I am reviewing the RT though cost wise it would mean little to no cash in and if I can settle for the power difference if could tie me over for a couple of years

Not having the 160hp though that's where I bought my KTM over the GSA to begin with.

First world problems EY!

All good food for thought
 

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Not sure if it’s mentioned elsewhere, but what don’t you like about your current 1290 SA? My best mate has one and he commutes and tours on it, and reckons it’s the best of a long list of bikes he’s had.
 

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Thank you- was just about to post about that. I would have the panniers off. I have seen GSA's with their hard panniers filtering around London (impressively) and I'm pretty sure a K1600 without sides is thinner (not in the conventional sense 🤣)

I am reviewing the RT though cost wise it would mean little to no cash in and if I can settle for the power difference if could tie me over for a couple of years

Not having the 160hp though that's where I bought my KTM over the GSA to begin with.

First world problems EY!

All good food for thought
You should look for a gently used S1000XR. Its a brilliant bike with the same HP numbers as a K1600 but it weighs 250 pounds less. It would make a great commuter bike and you can put top amd side cases on it. The more I ride mine the less I ride my GTL. Its got sportbike performance with upright ergonomics, shift assist pro, several ride modes, ESA etc.. It would be perfect for navigating the big cities.
143071
 

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The XR is another good choice if you don't mind chain maintenance and if you went with a GS you could get the Vario Panniers which collapse for a slimmer profile. I think the RT is around 125 HP which for city commuting should be more than adequate. If you test ride a RT make sure it's in dynamic and not rain or road mode, big difference in throttle response. Decisions, decisions :)
 

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In my opinion to be perfectly honest and you seem to have already acknowledged this the K16 wouldn't be a good bike to commute on in the city. The K16 is a heavy beast and maneuvering it in tight spaces, like congested city streets, parking garages or driveways can be a bit of a challenge. If 90% of my riding was in the city I wouldn't own a K16, you might be better off with a R12RT which is a couple hundred pounds lighter than the K16 and much easier to ride within city limits. If you insist on buying a BMW you could also take a look at a R1200R or R Nine T both lighter and better suited for city riding.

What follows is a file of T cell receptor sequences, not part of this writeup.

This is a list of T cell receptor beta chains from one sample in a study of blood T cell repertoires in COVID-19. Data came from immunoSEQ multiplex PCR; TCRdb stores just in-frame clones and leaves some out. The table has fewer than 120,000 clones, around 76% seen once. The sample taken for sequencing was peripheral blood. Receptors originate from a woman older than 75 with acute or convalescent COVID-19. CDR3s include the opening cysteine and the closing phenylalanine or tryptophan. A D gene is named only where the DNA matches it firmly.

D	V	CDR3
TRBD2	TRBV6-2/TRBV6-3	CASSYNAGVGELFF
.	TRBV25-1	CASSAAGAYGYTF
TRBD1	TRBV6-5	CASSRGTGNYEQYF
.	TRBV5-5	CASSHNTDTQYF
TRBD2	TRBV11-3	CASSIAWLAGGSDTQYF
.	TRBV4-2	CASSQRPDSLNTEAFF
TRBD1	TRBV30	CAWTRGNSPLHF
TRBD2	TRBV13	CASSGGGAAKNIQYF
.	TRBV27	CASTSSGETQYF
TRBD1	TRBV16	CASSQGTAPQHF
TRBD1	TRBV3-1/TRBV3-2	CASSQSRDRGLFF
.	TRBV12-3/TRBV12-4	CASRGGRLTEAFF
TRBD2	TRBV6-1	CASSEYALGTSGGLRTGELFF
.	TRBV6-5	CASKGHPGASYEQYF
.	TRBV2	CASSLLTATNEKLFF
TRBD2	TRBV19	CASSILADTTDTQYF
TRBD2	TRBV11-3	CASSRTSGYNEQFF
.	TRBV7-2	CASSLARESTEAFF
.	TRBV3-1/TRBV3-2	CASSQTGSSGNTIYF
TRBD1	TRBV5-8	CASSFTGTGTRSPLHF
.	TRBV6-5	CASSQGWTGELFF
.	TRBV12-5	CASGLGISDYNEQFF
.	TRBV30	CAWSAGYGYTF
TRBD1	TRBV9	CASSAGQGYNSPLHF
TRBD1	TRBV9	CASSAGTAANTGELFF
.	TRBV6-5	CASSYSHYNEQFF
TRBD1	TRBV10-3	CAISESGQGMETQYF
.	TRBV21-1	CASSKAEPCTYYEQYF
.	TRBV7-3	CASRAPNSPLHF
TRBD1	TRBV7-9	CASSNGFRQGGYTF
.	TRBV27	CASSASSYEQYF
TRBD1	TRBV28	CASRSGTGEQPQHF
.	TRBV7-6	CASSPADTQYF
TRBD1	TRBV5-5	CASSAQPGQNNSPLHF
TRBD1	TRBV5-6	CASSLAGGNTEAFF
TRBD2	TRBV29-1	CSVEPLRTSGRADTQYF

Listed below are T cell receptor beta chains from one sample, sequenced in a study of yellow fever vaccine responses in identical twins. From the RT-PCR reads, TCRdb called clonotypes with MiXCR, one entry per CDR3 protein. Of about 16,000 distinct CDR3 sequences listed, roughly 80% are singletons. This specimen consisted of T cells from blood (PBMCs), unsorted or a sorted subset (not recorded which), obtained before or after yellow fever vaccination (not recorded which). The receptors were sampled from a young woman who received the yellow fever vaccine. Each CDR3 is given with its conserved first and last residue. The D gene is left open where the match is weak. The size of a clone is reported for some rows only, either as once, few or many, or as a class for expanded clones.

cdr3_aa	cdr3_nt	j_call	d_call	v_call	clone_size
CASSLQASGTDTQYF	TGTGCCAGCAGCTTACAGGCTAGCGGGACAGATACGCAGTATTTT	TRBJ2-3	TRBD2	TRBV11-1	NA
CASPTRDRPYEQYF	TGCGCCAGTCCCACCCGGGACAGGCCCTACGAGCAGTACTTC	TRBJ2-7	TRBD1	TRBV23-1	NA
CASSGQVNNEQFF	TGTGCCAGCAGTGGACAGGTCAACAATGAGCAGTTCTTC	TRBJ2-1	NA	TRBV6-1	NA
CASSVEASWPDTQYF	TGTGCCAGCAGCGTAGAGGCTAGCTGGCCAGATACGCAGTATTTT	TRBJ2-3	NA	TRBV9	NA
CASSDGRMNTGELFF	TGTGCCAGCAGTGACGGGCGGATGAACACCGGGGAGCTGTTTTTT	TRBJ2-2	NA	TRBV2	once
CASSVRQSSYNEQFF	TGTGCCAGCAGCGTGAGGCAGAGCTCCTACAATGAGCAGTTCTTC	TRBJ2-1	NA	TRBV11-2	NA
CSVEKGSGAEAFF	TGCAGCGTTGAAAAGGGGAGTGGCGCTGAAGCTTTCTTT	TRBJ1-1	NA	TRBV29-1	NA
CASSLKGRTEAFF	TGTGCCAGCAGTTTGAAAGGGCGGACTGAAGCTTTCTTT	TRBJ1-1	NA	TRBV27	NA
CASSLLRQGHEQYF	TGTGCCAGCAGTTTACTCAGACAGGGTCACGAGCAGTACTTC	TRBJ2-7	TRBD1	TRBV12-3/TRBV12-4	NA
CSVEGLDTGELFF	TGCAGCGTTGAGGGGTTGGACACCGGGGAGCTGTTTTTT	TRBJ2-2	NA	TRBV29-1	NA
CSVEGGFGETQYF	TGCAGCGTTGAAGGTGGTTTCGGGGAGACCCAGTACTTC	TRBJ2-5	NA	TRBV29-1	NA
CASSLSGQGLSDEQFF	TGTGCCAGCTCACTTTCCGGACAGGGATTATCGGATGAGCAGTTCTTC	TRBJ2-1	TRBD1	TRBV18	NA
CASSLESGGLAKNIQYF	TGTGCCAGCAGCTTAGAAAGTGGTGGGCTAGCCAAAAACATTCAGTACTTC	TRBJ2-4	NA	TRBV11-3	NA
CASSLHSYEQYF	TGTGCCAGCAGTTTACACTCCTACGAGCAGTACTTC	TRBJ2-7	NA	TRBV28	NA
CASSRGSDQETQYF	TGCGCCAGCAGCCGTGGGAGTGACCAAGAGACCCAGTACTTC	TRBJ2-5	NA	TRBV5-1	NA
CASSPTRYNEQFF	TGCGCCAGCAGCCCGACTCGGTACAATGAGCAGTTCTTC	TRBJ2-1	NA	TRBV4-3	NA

Other options include bikes like the Kawasaki Z900RS which can be had brand new what it costs to buy a used K16 plus there's numerous other bikes available from Japanese manufacturers that would make good city commuter bikes. Good luck with whatever you decide.
I have a 2018 Kawasaki Z900RS and I agree 100%
 

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Discussion Starter #16
Could someone explain why 2017 GT's and B's go for the same price as 2015 GTL's? At least that is what is happening with the market here..

The problem with the B appears to be the saddles can't come off which voids it as the an option and the GT I haven't sat on one so am not sure how comfortable I will be with the position (I like upright riding)\
 

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I can’t vouch for the B but the GT is a pretty upright riding position, not too different from my GSA. It’s definitely not hunched over, and at 6’2”, I’m not at all cramped.
 

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Discussion Starter #18

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Promising, I'm 6'2 as well and Risers in the GSA has been my at my standard for comfort riding position. I see there's a Riser-type for the Sport that pushes the bars slightly back as well

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Ok need to sit on a GT now
Give me a shout if you’re ever in the Andover area, but there’s probably one at a dealer closer to you...
 

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Discussion Starter #20
Give me a shout if you’re ever in the Andover area, but there’s probably one at a dealer closer to you...
Lovely part of the country for riding! Thanks you Max very kind, will see if I can go to Park Lane this week